Let’s start with the blouse, tagged “Brenda’s” and made in USA. Mary Beth found this top at a small boutique called Willa in Rice Village, Houston, and paid about 40 dollars. (This shop happens to use reusable shopping bags too!) Fabric content: 100% polyester.
Now, you may think that polyester, a petroleum based product, would be an unusual choice to be featured in a sustainability blog of any kind. True, it’s not going to appear on any “top ten most eco-friendly fabrics lists” anytime soon, but sustainability has many faces.
Polyester is made from polyethylene terephthalate (PET), the same material that is used to make plastic drink bottles. The plastic bottles we offer for recycling are often reheated, turned into fibers, and eventually become the fabric we label polyester. This is an efficient, well established, quite simple recycling process, and for that reason, polyester will always be one of the materials you see most of in clothing lines featuring recycled fabrics, such as H&M’s Conscious Collection. Call it ‘the low hanging fruit of recycled garments’ if you will. It’s actually likely that the polyester clothing you own is made of partly recycled fibers, only not labeled as such.
Polyester is durable and easy to care for. Naturally, a blouse like this one, would be washed in cold water and hung to dry, eliminating the need to iron, and saving electricity by opting to not use the dryer. If Mary Beth manages to avoid a tear or a wine stain; this polyester top will last forever. That statement is true if it’s in her closet, and if it’s in landfill, so let’s go with the former. If a garment you love and already own, has the properties to last forever, a timeless design, never wears and requires little energy to maintain – am I crazy, or is that not sustainability defined?
With any polyester garment like this blouse, your chances of it being all made in USA, including raw materials, are great. We have the raw material needed (obviously) and we have the recycling abilities right here. With all the research being done on plant-based and biodegradable plastics, I am excited to see what the future holds for “green polyesters”. Maybe we’ll be putting our out-of-style poly blends in the compost some day soon – then we’ll have really eco-friendly fabric!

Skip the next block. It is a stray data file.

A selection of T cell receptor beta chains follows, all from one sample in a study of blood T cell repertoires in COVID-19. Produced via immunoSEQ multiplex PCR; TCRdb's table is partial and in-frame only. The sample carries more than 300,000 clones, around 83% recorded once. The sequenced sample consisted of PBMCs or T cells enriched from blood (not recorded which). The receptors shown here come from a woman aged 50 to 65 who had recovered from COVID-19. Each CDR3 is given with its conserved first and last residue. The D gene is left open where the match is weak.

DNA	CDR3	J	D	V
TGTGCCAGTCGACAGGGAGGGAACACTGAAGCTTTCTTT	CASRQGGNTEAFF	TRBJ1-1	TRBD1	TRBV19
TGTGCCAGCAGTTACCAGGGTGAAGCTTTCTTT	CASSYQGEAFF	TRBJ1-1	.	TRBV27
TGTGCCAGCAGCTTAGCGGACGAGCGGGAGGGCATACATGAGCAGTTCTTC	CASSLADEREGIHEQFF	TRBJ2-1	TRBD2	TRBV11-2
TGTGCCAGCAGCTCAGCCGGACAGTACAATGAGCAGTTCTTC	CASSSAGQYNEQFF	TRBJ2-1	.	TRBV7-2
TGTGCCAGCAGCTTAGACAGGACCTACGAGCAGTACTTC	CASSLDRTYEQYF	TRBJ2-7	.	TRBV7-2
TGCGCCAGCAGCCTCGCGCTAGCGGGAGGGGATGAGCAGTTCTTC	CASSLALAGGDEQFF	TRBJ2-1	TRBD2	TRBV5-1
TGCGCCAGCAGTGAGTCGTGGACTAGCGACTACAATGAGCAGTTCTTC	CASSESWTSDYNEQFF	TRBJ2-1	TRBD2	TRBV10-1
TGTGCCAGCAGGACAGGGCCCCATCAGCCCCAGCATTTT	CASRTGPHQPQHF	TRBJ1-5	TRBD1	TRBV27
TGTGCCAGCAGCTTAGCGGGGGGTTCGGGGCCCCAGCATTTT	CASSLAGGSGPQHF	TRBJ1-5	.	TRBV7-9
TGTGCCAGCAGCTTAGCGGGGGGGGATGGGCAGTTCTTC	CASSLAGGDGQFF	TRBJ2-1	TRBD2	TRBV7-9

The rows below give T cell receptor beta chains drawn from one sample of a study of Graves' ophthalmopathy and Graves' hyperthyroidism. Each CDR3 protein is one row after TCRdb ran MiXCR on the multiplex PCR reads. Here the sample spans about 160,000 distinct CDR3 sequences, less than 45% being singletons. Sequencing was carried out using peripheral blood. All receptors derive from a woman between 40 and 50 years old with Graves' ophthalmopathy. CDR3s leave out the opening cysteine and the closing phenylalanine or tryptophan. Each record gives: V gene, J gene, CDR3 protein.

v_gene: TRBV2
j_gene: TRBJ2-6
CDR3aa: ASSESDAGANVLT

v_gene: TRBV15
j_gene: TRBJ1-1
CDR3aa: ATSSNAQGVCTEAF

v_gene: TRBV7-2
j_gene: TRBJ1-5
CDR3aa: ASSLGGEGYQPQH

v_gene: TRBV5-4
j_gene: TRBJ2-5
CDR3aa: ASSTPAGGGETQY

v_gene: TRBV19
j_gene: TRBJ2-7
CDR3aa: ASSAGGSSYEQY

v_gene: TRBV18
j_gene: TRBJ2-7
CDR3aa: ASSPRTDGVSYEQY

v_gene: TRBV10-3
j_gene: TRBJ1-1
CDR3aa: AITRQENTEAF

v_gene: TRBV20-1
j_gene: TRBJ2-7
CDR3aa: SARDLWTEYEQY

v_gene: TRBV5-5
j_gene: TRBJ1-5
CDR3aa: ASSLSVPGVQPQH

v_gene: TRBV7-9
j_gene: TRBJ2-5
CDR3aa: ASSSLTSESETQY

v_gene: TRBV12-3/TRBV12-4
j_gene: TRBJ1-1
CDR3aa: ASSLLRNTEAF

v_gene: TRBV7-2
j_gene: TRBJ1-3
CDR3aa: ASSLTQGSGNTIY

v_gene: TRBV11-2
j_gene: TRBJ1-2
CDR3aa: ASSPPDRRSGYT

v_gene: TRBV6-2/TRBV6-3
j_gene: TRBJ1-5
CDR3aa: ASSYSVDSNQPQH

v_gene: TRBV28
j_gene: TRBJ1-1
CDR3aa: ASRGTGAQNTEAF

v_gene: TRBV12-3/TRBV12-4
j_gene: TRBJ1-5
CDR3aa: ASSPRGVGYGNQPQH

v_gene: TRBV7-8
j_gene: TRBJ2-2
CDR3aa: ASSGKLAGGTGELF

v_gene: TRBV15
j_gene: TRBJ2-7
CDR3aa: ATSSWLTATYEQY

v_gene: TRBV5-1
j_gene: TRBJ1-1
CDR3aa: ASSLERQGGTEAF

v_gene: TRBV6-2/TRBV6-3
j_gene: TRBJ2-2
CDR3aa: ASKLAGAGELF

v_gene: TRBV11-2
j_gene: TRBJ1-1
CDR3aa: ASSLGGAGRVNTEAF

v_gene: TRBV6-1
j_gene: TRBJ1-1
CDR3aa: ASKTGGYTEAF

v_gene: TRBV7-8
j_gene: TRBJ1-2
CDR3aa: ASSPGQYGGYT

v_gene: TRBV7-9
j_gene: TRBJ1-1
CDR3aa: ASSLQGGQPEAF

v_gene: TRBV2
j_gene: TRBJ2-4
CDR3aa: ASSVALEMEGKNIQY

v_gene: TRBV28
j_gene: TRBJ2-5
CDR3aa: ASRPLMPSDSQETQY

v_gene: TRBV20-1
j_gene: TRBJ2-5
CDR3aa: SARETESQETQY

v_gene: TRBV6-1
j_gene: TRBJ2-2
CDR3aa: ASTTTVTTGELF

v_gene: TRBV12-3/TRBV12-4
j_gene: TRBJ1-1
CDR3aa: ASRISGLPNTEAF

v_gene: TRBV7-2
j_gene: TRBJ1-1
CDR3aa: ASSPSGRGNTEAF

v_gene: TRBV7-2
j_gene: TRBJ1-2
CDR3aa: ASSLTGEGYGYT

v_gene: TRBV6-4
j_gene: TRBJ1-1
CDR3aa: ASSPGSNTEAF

Continuing on, we’ve got a pair of made in USA Rag & Bone Skinny Jeans, retailing for about $198. This company is not committed to sourcing 100% in the US, but most of their denim pieces are made here of domestic fabric. The boots Mary Beth is wearing are great quality Clarks Artisans that she has had, and loved, for a few years. They’re made in Romania. The scarf we chose was a gift, it is fair-trade and made in Nepal. I love how it makes the outfit come together. (I admit, that’s something I say about all scarves, no matter the outfit. Scarves are magical accessories.)
Last but not least: handcrafted earrings, made right here in Friendswood, Texas. A friend of Mary Beth’s creates beauties such as these, as well as pendants, and sells them in her Etsy Shop – The Purple Toadstool. I cannot believe they‘re only 20 dollars! MaryBeth was actually wearing these the day I came over for our first run-thru and I was like “Those earrings are perfect, take them off, and let me look at them!” She did, and we added them to this outfit’s “polaroid”. Locally made, one of a kind, beautifully stitched and bought from a small, local vendor. I don’t like them, I love them.
For the first look, we managed to showcase durable garments that will last for years and years: polyester, denim and leather. All these materials have a large environmental foot-print, therefore using them for a long time is crucial. If not, we cannot call them sustainable. Three out of five pieces are made in USA, two of which were bought from small, local businesses.
Stay tuned for the next part of the made in USA style series, “Celebrating American Beauty”, coming next week, right here at (your favorite blog) made right (here) :)
Resale apparel scares me. And I know I shouldn’t admit that because I’m an eco-girl who knows that buying previously owned clothes (instead of new) helps our environment. In my head, I am a cool thrifter, one that finds awesome deals, colorful items and makes them work. But that never really happens.